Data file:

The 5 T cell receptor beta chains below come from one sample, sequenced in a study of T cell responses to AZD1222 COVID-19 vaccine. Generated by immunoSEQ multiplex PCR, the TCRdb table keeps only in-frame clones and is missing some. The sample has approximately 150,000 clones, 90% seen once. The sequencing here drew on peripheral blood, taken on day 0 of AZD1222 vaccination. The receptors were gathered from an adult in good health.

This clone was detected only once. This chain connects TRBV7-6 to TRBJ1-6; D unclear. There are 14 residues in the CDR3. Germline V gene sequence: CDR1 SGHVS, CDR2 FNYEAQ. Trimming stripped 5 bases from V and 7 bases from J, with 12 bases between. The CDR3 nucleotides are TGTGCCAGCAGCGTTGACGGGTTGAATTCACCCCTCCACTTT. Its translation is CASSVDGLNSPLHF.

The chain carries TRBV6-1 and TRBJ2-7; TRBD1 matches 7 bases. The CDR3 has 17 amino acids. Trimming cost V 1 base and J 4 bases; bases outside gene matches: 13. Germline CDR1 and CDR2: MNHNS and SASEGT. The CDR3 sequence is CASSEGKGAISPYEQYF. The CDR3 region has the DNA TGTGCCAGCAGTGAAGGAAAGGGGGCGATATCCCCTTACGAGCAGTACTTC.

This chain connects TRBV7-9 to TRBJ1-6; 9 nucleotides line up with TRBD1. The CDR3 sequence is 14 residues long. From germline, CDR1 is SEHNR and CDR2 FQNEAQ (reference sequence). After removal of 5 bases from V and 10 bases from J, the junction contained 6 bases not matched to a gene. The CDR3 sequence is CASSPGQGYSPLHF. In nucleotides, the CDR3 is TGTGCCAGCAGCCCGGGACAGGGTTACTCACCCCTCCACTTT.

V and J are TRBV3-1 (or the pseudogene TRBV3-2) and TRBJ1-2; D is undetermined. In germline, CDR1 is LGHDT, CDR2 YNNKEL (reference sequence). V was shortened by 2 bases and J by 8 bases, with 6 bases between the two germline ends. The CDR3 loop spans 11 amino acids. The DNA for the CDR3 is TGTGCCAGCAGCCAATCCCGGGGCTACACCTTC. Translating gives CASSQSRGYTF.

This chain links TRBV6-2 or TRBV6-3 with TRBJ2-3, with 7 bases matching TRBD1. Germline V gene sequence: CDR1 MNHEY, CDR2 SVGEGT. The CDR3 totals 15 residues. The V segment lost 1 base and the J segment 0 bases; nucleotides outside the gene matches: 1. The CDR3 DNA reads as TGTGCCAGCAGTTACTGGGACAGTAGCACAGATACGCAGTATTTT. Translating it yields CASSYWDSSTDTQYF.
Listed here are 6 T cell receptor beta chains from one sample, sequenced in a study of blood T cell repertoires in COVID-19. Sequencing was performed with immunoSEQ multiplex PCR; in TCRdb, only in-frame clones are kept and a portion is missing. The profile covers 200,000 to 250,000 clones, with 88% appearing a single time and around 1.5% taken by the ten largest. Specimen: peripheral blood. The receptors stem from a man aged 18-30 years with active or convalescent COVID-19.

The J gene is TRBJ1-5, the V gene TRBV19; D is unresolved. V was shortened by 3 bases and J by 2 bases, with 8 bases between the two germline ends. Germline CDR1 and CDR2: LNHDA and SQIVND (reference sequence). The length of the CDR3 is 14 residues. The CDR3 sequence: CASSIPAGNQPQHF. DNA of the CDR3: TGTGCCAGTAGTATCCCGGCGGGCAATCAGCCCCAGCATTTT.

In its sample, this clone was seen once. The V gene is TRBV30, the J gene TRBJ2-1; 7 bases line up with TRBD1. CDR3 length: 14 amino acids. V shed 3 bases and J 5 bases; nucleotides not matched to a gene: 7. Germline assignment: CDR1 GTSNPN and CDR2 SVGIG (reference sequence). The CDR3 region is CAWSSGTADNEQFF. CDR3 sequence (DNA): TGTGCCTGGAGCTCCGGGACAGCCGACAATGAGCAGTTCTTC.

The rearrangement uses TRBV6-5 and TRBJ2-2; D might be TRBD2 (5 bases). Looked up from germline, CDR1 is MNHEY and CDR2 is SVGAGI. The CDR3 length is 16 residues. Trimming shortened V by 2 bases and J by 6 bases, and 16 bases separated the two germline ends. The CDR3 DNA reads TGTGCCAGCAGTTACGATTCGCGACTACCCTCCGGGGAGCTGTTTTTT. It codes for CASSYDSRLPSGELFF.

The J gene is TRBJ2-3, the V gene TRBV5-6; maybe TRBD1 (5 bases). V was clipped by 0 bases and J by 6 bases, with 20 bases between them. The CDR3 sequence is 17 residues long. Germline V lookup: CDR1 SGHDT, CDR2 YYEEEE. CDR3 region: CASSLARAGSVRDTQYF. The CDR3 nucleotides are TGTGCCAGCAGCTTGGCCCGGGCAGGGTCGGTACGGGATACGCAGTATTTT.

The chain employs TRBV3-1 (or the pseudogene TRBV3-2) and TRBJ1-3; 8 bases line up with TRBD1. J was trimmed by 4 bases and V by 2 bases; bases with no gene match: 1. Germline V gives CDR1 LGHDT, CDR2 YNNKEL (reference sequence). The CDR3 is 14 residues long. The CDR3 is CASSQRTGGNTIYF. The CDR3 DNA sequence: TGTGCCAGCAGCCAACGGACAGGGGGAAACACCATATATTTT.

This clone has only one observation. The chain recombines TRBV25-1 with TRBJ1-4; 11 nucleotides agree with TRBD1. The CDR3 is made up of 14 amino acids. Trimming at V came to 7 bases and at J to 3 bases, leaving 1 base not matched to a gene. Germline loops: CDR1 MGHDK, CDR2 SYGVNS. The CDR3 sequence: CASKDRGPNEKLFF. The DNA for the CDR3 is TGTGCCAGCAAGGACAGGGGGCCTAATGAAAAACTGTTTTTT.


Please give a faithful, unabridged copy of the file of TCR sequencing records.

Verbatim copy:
The 5 T cell receptor beta chains below come from one sample, sequenced in a study of T cell responses to AZD1222 COVID-19 vaccine. Generated by immunoSEQ multiplex PCR, the TCRdb table keeps only in-frame clones and is missing some. The sample has approximately 150,000 clones, 90% seen once. The sequencing here drew on peripheral blood, taken on day 0 of AZD1222 vaccination. The receptors were gathered from an adult in good health.

This clone was detected only once. This chain connects TRBV7-6 to TRBJ1-6; D unclear. There are 14 residues in the CDR3. Germline V gene sequence: CDR1 SGHVS, CDR2 FNYEAQ. Trimming stripped 5 bases from V and 7 bases from J, with 12 bases between. The CDR3 nucleotides are TGTGCCAGCAGCGTTGACGGGTTGAATTCACCCCTCCACTTT. Its translation is CASSVDGLNSPLHF.

The chain carries TRBV6-1 and TRBJ2-7; TRBD1 matches 7 bases. The CDR3 has 17 amino acids. Trimming cost V 1 base and J 4 bases; bases outside gene matches: 13. Germline CDR1 and CDR2: MNHNS and SASEGT. The CDR3 sequence is CASSEGKGAISPYEQYF. The CDR3 region has the DNA TGTGCCAGCAGTGAAGGAAAGGGGGCGATATCCCCTTACGAGCAGTACTTC.

This chain connects TRBV7-9 to TRBJ1-6; 9 nucleotides line up with TRBD1. The CDR3 sequence is 14 residues long. From germline, CDR1 is SEHNR and CDR2 FQNEAQ (reference sequence). After removal of 5 bases from V and 10 bases from J, the junction contained 6 bases not matched to a gene. The CDR3 sequence is CASSPGQGYSPLHF. In nucleotides, the CDR3 is TGTGCCAGCAGCCCGGGACAGGGTTACTCACCCCTCCACTTT.

V and J are TRBV3-1 (or the pseudogene TRBV3-2) and TRBJ1-2; D is undetermined. In germline, CDR1 is LGHDT, CDR2 YNNKEL (reference sequence). V was shortened by 2 bases and J by 8 bases, with 6 bases between the two germline ends. The CDR3 loop spans 11 amino acids. The DNA for the CDR3 is TGTGCCAGCAGCCAATCCCGGGGCTACACCTTC. Translating gives CASSQSRGYTF.

This chain links TRBV6-2 or TRBV6-3 with TRBJ2-3, with 7 bases matching TRBD1. Germline V gene sequence: CDR1 MNHEY, CDR2 SVGEGT. The CDR3 totals 15 residues. The V segment lost 1 base and the J segment 0 bases; nucleotides outside the gene matches: 1. The CDR3 DNA reads as TGTGCCAGCAGTTACTGGGACAGTAGCACAGATACGCAGTATTTT. Translating it yields CASSYWDSSTDTQYF.
Listed here are 6 T cell receptor beta chains from one sample, sequenced in a study of blood T cell repertoires in COVID-19. Sequencing was performed with immunoSEQ multiplex PCR; in TCRdb, only in-frame clones are kept and a portion is missing. The profile covers 200,000 to 250,000 clones, with 88% appearing a single time and around 1.5% taken by the ten largest. Specimen: peripheral blood. The receptors stem from a man aged 18-30 years with active or convalescent COVID-19.

The J gene is TRBJ1-5, the V gene TRBV19; D is unresolved. V was shortened by 3 bases and J by 2 bases, with 8 bases between the two germline ends. Germline CDR1 and CDR2: LNHDA and SQIVND (reference sequence). The length of the CDR3 is 14 residues. The CDR3 sequence: CASSIPAGNQPQHF. DNA of the CDR3: TGTGCCAGTAGTATCCCGGCGGGCAATCAGCCCCAGCATTTT.

In its sample, this clone was seen once. The V gene is TRBV30, the J gene TRBJ2-1; 7 bases line up with TRBD1. CDR3 length: 14 amino acids. V shed 3 bases and J 5 bases; nucleotides not matched to a gene: 7. Germline assignment: CDR1 GTSNPN and CDR2 SVGIG (reference sequence). The CDR3 region is CAWSSGTADNEQFF. CDR3 sequence (DNA): TGTGCCTGGAGCTCCGGGACAGCCGACAATGAGCAGTTCTTC.

The rearrangement uses TRBV6-5 and TRBJ2-2; D might be TRBD2 (5 bases). Looked up from germline, CDR1 is MNHEY and CDR2 is SVGAGI. The CDR3 length is 16 residues. Trimming shortened V by 2 bases and J by 6 bases, and 16 bases separated the two germline ends. The CDR3 DNA reads TGTGCCAGCAGTTACGATTCGCGACTACCCTCCGGGGAGCTGTTTTTT. It codes for CASSYDSRLPSGELFF.

The J gene is TRBJ2-3, the V gene TRBV5-6; maybe TRBD1 (5 bases). V was clipped by 0 bases and J by 6 bases, with 20 bases between them. The CDR3 sequence is 17 residues long. Germline V lookup: CDR1 SGHDT, CDR2 YYEEEE. CDR3 region: CASSLARAGSVRDTQYF. The CDR3 nucleotides are TGTGCCAGCAGCTTGGCCCGGGCAGGGTCGGTACGGGATACGCAGTATTTT.

The chain employs TRBV3-1 (or the pseudogene TRBV3-2) and TRBJ1-3; 8 bases line up with TRBD1. J was trimmed by 4 bases and V by 2 bases; bases with no gene match: 1. Germline V gives CDR1 LGHDT, CDR2 YNNKEL (reference sequence). The CDR3 is 14 residues long. The CDR3 is CASSQRTGGNTIYF. The CDR3 DNA sequence: TGTGCCAGCAGCCAACGGACAGGGGGAAACACCATATATTTT.

This clone has only one observation. The chain recombines TRBV25-1 with TRBJ1-4; 11 nucleotides agree with TRBD1. The CDR3 is made up of 14 amino acids. Trimming at V came to 7 bases and at J to 3 bases, leaving 1 base not matched to a gene. Germline loops: CDR1 MGHDK, CDR2 SYGVNS. The CDR3 sequence: CASKDRGPNEKLFF. The DNA for the CDR3 is TGTGCCAGCAAGGACAGGGGGCCTAATGAAAAACTGTTTTTT.